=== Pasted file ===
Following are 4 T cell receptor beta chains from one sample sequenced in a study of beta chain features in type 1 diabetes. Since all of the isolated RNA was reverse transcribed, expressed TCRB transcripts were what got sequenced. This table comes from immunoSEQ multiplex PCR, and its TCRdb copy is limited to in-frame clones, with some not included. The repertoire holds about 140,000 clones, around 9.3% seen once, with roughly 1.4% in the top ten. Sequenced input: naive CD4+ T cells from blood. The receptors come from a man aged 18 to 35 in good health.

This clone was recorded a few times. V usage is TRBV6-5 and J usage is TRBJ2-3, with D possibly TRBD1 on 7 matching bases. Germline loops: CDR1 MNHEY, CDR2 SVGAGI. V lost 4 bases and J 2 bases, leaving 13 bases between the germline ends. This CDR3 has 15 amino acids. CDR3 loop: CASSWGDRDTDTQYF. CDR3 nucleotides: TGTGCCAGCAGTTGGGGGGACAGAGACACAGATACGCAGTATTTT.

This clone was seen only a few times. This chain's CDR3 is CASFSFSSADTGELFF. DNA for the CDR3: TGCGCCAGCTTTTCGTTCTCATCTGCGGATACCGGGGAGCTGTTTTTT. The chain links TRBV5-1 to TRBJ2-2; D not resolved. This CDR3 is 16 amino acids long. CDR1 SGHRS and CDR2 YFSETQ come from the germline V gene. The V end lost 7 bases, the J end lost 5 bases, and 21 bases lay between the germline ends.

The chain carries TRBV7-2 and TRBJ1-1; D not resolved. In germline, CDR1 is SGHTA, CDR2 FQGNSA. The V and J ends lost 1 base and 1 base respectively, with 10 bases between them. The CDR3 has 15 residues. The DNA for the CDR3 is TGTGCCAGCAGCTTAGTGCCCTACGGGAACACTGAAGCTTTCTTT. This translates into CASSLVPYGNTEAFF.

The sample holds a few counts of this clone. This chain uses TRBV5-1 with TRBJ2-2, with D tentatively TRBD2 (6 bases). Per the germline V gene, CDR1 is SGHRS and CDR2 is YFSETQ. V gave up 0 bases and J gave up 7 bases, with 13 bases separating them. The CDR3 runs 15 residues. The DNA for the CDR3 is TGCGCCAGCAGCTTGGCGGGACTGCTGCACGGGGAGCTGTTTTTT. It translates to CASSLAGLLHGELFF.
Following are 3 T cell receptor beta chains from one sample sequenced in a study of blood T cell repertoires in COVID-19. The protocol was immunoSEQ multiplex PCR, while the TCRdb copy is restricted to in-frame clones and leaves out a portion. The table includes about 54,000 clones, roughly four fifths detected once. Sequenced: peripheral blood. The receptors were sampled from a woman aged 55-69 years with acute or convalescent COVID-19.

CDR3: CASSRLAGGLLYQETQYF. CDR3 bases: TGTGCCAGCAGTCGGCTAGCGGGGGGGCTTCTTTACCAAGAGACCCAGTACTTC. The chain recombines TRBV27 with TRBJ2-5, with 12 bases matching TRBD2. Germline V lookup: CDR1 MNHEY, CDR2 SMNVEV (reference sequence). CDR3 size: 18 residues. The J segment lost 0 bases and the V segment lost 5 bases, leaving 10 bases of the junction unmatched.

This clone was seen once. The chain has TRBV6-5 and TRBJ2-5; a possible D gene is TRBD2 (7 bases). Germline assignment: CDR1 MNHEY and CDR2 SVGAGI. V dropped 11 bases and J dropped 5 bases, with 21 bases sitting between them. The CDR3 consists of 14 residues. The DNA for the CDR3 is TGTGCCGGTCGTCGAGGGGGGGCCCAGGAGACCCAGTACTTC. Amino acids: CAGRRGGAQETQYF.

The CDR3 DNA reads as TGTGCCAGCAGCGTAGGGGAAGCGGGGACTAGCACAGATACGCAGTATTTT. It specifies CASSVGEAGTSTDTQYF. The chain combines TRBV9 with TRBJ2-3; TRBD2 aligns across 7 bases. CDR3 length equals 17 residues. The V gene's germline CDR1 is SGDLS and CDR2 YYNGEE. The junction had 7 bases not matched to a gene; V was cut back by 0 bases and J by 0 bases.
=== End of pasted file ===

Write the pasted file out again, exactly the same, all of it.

Following are 4 T cell receptor beta chains from one sample sequenced in a study of beta chain features in type 1 diabetes. Since all of the isolated RNA was reverse transcribed, expressed TCRB transcripts were what got sequenced. This table comes from immunoSEQ multiplex PCR, and its TCRdb copy is limited to in-frame clones, with some not included. The repertoire holds about 140,000 clones, around 9.3% seen once, with roughly 1.4% in the top ten. Sequenced input: naive CD4+ T cells from blood. The receptors come from a man aged 18 to 35 in good health.

This clone was recorded a few times. V usage is TRBV6-5 and J usage is TRBJ2-3, with D possibly TRBD1 on 7 matching bases. Germline loops: CDR1 MNHEY, CDR2 SVGAGI. V lost 4 bases and J 2 bases, leaving 13 bases between the germline ends. This CDR3 has 15 amino acids. CDR3 loop: CASSWGDRDTDTQYF. CDR3 nucleotides: TGTGCCAGCAGTTGGGGGGACAGAGACACAGATACGCAGTATTTT.

This clone was seen only a few times. This chain's CDR3 is CASFSFSSADTGELFF. DNA for the CDR3: TGCGCCAGCTTTTCGTTCTCATCTGCGGATACCGGGGAGCTGTTTTTT. The chain links TRBV5-1 to TRBJ2-2; D not resolved. This CDR3 is 16 amino acids long. CDR1 SGHRS and CDR2 YFSETQ come from the germline V gene. The V end lost 7 bases, the J end lost 5 bases, and 21 bases lay between the germline ends.

The chain carries TRBV7-2 and TRBJ1-1; D not resolved. In germline, CDR1 is SGHTA, CDR2 FQGNSA. The V and J ends lost 1 base and 1 base respectively, with 10 bases between them. The CDR3 has 15 residues. The DNA for the CDR3 is TGTGCCAGCAGCTTAGTGCCCTACGGGAACACTGAAGCTTTCTTT. This translates into CASSLVPYGNTEAFF.

The sample holds a few counts of this clone. This chain uses TRBV5-1 with TRBJ2-2, with D tentatively TRBD2 (6 bases). Per the germline V gene, CDR1 is SGHRS and CDR2 is YFSETQ. V gave up 0 bases and J gave up 7 bases, with 13 bases separating them. The CDR3 runs 15 residues. The DNA for the CDR3 is TGCGCCAGCAGCTTGGCGGGACTGCTGCACGGGGAGCTGTTTTTT. It translates to CASSLAGLLHGELFF.
Following are 3 T cell receptor beta chains from one sample sequenced in a study of blood T cell repertoires in COVID-19. The protocol was immunoSEQ multiplex PCR, while the TCRdb copy is restricted to in-frame clones and leaves out a portion. The table includes about 54,000 clones, roughly four fifths detected once. Sequenced: peripheral blood. The receptors were sampled from a woman aged 55-69 years with acute or convalescent COVID-19.

CDR3: CASSRLAGGLLYQETQYF. CDR3 bases: TGTGCCAGCAGTCGGCTAGCGGGGGGGCTTCTTTACCAAGAGACCCAGTACTTC. The chain recombines TRBV27 with TRBJ2-5, with 12 bases matching TRBD2. Germline V lookup: CDR1 MNHEY, CDR2 SMNVEV (reference sequence). CDR3 size: 18 residues. The J segment lost 0 bases and the V segment lost 5 bases, leaving 10 bases of the junction unmatched.

This clone was seen once. The chain has TRBV6-5 and TRBJ2-5; a possible D gene is TRBD2 (7 bases). Germline assignment: CDR1 MNHEY and CDR2 SVGAGI. V dropped 11 bases and J dropped 5 bases, with 21 bases sitting between them. The CDR3 consists of 14 residues. The DNA for the CDR3 is TGTGCCGGTCGTCGAGGGGGGGCCCAGGAGACCCAGTACTTC. Amino acids: CAGRRGGAQETQYF.

The CDR3 DNA reads as TGTGCCAGCAGCGTAGGGGAAGCGGGGACTAGCACAGATACGCAGTATTTT. It specifies CASSVGEAGTSTDTQYF. The chain combines TRBV9 with TRBJ2-3; TRBD2 aligns across 7 bases. CDR3 length equals 17 residues. The V gene's germline CDR1 is SGDLS and CDR2 YYNGEE. The junction had 7 bases not matched to a gene; V was cut back by 0 bases and J by 0 bases.